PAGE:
Saturday, August 28, 2010

Book Review: The Elements of Investing

Image by Christopher Chan via Flickr

When reading a good book on investing you try to find some thing new you didn't know or understand before. Many of us that read a lot of person finance or investing books find the information repetitive. So finding these treasures, is the fun of reading, to find that little jewel that makes you look up and take notice. For me I have gotten a lot of info and enjoyment from reading a book called "The Elements Of Investing" by Dr. Burton Malkiel and Charles Ellis. 
 
They have written other books on investing notably "A Random Walk Down Wall Street". That book was a hefty read at 400-500 pages. They have written this new book, which is a boiled down version of just the best stuff. In 176 pages they give just the best advice on investing, saving and how to do it. They write about the different types of investing accounts and what type of investments to put in them. 
 
They describe a wide variety of scenarios and stories of investing and how it works into your life. One of the jewels of this book is their discussion on Asset Allocation. It's explained in a clear and concise way. They write how it's not just important but it's importance is paramount to your success in investing. 
 
What they write about in asset allocation is that whatever your ratio of equities to bonds are, it must be one that you will be able to live with when the market is volatile. If it is wrong you may sell at the wrong time totally destroying your hopes for making a growing portfolio. 
 
Another key technique of good investing is re-balancing your account every year. The first of the year would be a good time to do this. The importance of this is if your 50/50, 60/40 or whatever your equities to bond ratio is, if it goes out of balance, you should sell and buy to get it back in balance. The jewel in this strategy is your selling an asset that has appreciated and buying one that is at a low price. Selling high and buying low at a predetermined time. This technique forces you to take profits and buy low. It restricts you to never buy at the top. It makes a contrarian out of you and increases you rate of return.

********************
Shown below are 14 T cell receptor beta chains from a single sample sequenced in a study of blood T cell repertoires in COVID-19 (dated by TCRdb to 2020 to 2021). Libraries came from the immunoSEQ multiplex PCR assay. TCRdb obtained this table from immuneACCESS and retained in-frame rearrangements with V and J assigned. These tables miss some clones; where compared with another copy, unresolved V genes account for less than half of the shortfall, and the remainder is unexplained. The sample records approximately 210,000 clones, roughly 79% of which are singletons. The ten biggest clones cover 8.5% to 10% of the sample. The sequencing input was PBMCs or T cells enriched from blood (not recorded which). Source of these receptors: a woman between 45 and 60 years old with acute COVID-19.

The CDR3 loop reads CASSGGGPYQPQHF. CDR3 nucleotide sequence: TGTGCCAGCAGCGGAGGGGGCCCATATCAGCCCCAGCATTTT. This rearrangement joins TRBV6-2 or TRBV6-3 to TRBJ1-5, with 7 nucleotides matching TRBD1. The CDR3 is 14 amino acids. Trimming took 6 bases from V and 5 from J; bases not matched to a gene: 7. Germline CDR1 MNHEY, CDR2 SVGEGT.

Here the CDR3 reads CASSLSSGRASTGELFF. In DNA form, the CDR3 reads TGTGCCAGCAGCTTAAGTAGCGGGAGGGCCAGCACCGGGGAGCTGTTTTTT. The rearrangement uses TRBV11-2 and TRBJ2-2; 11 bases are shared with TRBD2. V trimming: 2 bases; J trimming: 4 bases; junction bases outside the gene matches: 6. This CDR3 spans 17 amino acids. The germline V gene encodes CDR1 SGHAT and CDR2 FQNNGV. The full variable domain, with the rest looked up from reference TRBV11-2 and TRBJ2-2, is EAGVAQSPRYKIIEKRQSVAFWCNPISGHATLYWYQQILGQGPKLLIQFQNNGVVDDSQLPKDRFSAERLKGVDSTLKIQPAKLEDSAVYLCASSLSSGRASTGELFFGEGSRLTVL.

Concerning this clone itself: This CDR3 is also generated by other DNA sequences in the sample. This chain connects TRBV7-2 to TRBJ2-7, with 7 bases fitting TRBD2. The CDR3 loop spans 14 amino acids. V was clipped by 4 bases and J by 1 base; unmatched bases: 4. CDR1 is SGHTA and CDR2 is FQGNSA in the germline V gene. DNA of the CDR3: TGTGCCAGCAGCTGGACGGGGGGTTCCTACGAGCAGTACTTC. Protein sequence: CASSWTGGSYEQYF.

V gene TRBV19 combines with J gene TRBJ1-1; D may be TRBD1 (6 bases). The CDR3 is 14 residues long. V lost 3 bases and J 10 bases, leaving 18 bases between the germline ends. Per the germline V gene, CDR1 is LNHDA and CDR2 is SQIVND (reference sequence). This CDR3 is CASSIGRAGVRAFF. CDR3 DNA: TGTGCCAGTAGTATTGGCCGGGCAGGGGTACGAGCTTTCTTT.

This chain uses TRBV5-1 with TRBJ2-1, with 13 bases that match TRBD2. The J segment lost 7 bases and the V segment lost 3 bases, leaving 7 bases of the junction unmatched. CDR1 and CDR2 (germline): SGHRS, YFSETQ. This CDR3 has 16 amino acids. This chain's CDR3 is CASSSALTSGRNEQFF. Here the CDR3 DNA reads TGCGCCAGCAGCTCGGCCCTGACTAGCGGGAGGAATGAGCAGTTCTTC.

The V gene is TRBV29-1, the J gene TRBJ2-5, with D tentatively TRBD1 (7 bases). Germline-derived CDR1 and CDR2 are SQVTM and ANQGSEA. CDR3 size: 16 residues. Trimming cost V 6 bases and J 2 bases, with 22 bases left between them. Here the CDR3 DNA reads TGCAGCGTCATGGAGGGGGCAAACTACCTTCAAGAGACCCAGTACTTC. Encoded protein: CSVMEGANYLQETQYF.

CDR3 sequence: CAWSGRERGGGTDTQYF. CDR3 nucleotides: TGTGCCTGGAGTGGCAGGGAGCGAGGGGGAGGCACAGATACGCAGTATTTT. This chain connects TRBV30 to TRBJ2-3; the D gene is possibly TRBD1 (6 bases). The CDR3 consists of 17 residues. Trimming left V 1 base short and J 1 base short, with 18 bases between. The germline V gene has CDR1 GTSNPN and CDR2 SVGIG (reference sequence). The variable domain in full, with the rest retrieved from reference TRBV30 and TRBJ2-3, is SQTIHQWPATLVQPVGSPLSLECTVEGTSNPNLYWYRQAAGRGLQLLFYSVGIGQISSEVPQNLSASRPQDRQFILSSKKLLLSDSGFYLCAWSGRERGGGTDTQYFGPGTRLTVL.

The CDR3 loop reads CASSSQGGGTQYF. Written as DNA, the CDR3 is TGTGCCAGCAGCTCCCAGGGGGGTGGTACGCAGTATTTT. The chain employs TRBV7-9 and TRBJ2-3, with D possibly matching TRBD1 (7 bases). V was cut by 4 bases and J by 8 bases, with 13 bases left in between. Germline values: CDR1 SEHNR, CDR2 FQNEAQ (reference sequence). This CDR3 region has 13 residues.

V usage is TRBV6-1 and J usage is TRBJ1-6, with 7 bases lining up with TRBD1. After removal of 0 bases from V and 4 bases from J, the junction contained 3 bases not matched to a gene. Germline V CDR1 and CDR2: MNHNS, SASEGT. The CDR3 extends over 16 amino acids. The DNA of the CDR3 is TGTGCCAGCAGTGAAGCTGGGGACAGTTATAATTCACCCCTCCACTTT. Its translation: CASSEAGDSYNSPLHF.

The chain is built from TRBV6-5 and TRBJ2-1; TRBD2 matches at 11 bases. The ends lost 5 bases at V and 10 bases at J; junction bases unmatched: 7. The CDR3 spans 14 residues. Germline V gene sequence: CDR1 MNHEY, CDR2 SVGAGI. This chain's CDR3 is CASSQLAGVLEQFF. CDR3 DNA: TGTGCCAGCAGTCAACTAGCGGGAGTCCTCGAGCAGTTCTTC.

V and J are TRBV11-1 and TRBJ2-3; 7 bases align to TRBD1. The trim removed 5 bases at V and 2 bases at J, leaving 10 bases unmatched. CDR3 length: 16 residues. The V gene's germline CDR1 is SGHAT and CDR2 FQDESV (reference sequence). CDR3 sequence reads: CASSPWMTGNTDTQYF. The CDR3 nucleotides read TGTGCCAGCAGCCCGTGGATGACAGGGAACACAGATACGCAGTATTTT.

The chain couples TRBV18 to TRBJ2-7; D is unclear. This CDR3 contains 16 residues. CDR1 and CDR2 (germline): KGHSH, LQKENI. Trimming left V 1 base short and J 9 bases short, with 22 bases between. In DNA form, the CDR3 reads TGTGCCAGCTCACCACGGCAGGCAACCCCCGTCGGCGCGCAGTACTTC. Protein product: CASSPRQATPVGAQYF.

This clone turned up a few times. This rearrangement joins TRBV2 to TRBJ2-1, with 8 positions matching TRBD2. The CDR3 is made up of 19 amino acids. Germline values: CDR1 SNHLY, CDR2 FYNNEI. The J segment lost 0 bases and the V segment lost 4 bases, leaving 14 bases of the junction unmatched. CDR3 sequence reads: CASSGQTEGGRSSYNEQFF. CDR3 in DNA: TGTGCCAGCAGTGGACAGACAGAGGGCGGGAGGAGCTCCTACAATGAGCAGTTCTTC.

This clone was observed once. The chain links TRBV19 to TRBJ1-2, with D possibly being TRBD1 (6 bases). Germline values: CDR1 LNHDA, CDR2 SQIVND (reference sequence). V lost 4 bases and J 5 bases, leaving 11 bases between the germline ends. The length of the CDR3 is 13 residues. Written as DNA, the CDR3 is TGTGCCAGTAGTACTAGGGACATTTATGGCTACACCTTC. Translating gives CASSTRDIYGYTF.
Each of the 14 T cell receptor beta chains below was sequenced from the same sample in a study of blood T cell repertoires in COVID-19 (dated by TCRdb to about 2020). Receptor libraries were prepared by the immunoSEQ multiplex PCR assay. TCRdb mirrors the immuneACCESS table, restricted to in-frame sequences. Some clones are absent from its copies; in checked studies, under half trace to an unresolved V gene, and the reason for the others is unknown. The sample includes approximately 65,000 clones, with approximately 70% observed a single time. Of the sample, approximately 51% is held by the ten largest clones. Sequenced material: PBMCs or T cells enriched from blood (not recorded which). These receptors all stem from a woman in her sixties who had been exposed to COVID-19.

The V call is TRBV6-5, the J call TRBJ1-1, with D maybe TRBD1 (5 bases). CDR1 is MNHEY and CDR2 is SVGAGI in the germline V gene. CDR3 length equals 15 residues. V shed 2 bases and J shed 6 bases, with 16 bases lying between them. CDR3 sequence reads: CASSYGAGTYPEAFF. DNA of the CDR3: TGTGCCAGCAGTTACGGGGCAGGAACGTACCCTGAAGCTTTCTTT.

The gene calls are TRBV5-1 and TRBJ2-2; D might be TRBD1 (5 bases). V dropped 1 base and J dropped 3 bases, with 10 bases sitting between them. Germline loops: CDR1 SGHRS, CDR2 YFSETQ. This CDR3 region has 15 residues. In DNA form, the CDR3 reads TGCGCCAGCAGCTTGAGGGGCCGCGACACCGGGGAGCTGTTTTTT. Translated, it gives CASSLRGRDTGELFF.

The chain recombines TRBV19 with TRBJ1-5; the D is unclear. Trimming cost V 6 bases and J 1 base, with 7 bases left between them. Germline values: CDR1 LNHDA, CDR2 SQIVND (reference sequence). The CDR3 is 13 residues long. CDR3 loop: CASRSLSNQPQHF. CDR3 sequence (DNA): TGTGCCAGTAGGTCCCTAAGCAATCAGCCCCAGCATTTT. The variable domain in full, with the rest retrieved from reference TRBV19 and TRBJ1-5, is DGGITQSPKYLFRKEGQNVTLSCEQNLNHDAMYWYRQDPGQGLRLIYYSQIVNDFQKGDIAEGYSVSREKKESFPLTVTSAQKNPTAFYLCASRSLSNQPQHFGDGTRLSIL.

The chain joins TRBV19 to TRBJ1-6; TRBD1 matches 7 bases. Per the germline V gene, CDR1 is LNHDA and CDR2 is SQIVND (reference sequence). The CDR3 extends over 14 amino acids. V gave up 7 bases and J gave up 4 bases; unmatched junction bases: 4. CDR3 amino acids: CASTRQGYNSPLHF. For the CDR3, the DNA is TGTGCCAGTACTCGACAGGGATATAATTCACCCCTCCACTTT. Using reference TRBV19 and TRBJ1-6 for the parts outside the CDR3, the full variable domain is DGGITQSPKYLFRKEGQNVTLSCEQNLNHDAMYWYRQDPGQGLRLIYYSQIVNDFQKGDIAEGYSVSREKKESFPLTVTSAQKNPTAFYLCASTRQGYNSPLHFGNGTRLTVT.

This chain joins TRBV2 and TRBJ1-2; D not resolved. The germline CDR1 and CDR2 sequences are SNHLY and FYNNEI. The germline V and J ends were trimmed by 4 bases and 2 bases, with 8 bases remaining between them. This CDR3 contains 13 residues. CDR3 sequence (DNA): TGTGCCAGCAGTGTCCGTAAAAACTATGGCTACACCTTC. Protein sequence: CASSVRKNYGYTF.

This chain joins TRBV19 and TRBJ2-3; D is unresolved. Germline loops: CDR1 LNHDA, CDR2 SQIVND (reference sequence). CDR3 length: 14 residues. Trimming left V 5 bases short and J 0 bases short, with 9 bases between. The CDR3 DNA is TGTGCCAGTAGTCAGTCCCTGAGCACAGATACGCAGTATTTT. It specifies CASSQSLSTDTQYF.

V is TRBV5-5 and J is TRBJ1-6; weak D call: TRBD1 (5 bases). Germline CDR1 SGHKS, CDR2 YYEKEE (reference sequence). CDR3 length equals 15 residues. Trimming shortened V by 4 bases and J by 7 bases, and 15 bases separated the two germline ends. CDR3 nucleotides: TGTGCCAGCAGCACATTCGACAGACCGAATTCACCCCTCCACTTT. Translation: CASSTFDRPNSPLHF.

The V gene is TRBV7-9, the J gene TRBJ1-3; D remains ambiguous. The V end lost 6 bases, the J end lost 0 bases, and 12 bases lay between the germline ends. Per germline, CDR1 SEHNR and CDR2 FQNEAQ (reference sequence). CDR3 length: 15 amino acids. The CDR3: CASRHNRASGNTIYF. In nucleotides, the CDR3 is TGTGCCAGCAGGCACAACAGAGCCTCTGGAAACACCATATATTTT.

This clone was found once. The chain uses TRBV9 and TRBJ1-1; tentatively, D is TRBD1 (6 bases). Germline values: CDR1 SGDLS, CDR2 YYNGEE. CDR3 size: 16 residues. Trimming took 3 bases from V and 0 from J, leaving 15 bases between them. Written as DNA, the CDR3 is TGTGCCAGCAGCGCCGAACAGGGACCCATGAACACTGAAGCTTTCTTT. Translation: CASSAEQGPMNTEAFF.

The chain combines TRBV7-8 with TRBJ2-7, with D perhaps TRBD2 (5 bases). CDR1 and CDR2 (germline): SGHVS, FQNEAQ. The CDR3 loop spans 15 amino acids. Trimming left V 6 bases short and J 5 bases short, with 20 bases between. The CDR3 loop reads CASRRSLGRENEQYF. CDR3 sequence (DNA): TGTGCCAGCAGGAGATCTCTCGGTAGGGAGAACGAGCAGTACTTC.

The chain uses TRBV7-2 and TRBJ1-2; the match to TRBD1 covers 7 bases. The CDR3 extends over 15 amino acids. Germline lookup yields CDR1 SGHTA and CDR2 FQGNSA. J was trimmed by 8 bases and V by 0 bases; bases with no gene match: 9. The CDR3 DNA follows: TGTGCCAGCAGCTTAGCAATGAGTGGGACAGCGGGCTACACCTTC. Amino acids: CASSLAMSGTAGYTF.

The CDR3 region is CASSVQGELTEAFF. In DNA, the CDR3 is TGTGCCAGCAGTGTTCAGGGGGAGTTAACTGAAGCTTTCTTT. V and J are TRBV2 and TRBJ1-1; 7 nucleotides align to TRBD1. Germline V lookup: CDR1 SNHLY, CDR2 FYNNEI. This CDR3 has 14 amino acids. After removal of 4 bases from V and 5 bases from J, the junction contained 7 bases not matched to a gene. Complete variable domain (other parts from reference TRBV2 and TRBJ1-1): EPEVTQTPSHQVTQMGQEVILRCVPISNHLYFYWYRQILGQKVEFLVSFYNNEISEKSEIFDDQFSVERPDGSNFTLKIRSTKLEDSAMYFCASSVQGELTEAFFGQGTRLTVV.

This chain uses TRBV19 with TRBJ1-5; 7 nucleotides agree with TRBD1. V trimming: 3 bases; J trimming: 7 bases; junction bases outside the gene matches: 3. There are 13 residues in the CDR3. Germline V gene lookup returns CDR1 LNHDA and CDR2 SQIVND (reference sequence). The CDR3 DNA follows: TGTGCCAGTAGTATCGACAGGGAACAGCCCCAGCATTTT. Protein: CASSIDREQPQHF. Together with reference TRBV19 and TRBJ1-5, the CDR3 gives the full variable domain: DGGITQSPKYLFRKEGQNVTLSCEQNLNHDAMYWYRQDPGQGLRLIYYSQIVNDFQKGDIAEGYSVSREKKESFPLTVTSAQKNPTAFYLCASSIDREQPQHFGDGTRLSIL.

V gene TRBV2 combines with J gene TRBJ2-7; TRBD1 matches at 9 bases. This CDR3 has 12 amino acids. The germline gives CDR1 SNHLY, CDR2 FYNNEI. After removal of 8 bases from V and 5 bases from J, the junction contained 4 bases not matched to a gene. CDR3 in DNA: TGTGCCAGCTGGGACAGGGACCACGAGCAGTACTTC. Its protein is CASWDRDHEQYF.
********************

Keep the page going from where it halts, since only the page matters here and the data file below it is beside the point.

Malkiel and Ellis take on the prognosticators who make a living telling us what to do. They denounce the nonsense they try to tell us. While saying they all get it wrong, in fairness they write about a few who called it right. They go on to say there were a few to get it right but so far in advance that following their advice would have been counter productive. 

The good advice kept coming when they said that it was important to have some fixed income in your portfolio to see you through the time of equity turmoil. It will keep you calm until the roller coaster slows down. 

Many times they told how diversity was key to long term profits. Investing in value and growth equities was important for for a well rounded portfolio. Broad diversity also abroad with investing in fast growing economy's like China, India and Brazil. 

They don't recommend SPDR's or Large-Cap funds, they suggest Total Stock Market Funds that include broad array of stocks like one that follows the Wilshire 5000. Large, Mid and Small-Cap stocks all together. Of course they recommend you do all this investing using only Index funds.

I really enjoyed this book. Its a quick read with a good conversational style. I know I'll keep it and reference again.


2 comments:

  1. I haven't read this particular book, but have read a number of similar books. Asset allocation seems to one of the least understood topics in the financial blogsphere and one that deserves a lot more attention.

    ReplyDelete
  2. Grouch, It made sense to me in a whole different way. It was the best part of the book for me.

    ReplyDelete

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